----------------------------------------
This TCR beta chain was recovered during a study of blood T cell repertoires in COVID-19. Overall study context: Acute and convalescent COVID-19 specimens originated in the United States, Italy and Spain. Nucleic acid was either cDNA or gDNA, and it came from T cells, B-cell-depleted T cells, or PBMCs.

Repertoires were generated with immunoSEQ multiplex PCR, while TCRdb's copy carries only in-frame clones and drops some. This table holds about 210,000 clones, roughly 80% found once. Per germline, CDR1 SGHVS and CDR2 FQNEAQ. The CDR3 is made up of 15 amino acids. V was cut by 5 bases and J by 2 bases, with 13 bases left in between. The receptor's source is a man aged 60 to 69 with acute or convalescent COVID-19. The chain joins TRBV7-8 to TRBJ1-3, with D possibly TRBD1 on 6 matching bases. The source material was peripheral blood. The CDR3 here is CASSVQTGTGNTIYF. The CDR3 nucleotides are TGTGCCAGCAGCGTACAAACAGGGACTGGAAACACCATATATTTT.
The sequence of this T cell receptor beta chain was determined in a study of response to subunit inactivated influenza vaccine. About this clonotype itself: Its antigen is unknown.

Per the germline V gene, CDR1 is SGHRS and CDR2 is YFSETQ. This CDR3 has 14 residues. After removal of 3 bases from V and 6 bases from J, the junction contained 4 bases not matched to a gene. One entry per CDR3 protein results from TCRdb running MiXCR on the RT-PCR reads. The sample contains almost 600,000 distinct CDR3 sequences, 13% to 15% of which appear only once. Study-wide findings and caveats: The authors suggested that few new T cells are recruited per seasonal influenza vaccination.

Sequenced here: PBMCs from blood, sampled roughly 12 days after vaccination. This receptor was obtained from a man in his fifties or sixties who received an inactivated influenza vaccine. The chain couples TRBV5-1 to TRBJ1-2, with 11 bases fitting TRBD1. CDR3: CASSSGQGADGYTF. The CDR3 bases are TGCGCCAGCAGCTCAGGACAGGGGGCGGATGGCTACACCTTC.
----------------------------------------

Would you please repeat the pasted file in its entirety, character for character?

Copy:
This TCR beta chain was recovered during a study of blood T cell repertoires in COVID-19. Overall study context: Acute and convalescent COVID-19 specimens originated in the United States, Italy and Spain. Nucleic acid was either cDNA or gDNA, and it came from T cells, B-cell-depleted T cells, or PBMCs.

Repertoires were generated with immunoSEQ multiplex PCR, while TCRdb's copy carries only in-frame clones and drops some. This table holds about 210,000 clones, roughly 80% found once. Per germline, CDR1 SGHVS and CDR2 FQNEAQ. The CDR3 is made up of 15 amino acids. V was cut by 5 bases and J by 2 bases, with 13 bases left in between. The receptor's source is a man aged 60 to 69 with acute or convalescent COVID-19. The chain joins TRBV7-8 to TRBJ1-3, with D possibly TRBD1 on 6 matching bases. The source material was peripheral blood. The CDR3 here is CASSVQTGTGNTIYF. The CDR3 nucleotides are TGTGCCAGCAGCGTACAAACAGGGACTGGAAACACCATATATTTT.
The sequence of this T cell receptor beta chain was determined in a study of response to subunit inactivated influenza vaccine. About this clonotype itself: Its antigen is unknown.

Per the germline V gene, CDR1 is SGHRS and CDR2 is YFSETQ. This CDR3 has 14 residues. After removal of 3 bases from V and 6 bases from J, the junction contained 4 bases not matched to a gene. One entry per CDR3 protein results from TCRdb running MiXCR on the RT-PCR reads. The sample contains almost 600,000 distinct CDR3 sequences, 13% to 15% of which appear only once. Study-wide findings and caveats: The authors suggested that few new T cells are recruited per seasonal influenza vaccination.

Sequenced here: PBMCs from blood, sampled roughly 12 days after vaccination. This receptor was obtained from a man in his fifties or sixties who received an inactivated influenza vaccine. The chain couples TRBV5-1 to TRBJ1-2, with 11 bases fitting TRBD1. CDR3: CASSSGQGADGYTF. The CDR3 bases are TGCGCCAGCAGCTCAGGACAGGGGGCGGATGGCTACACCTTC.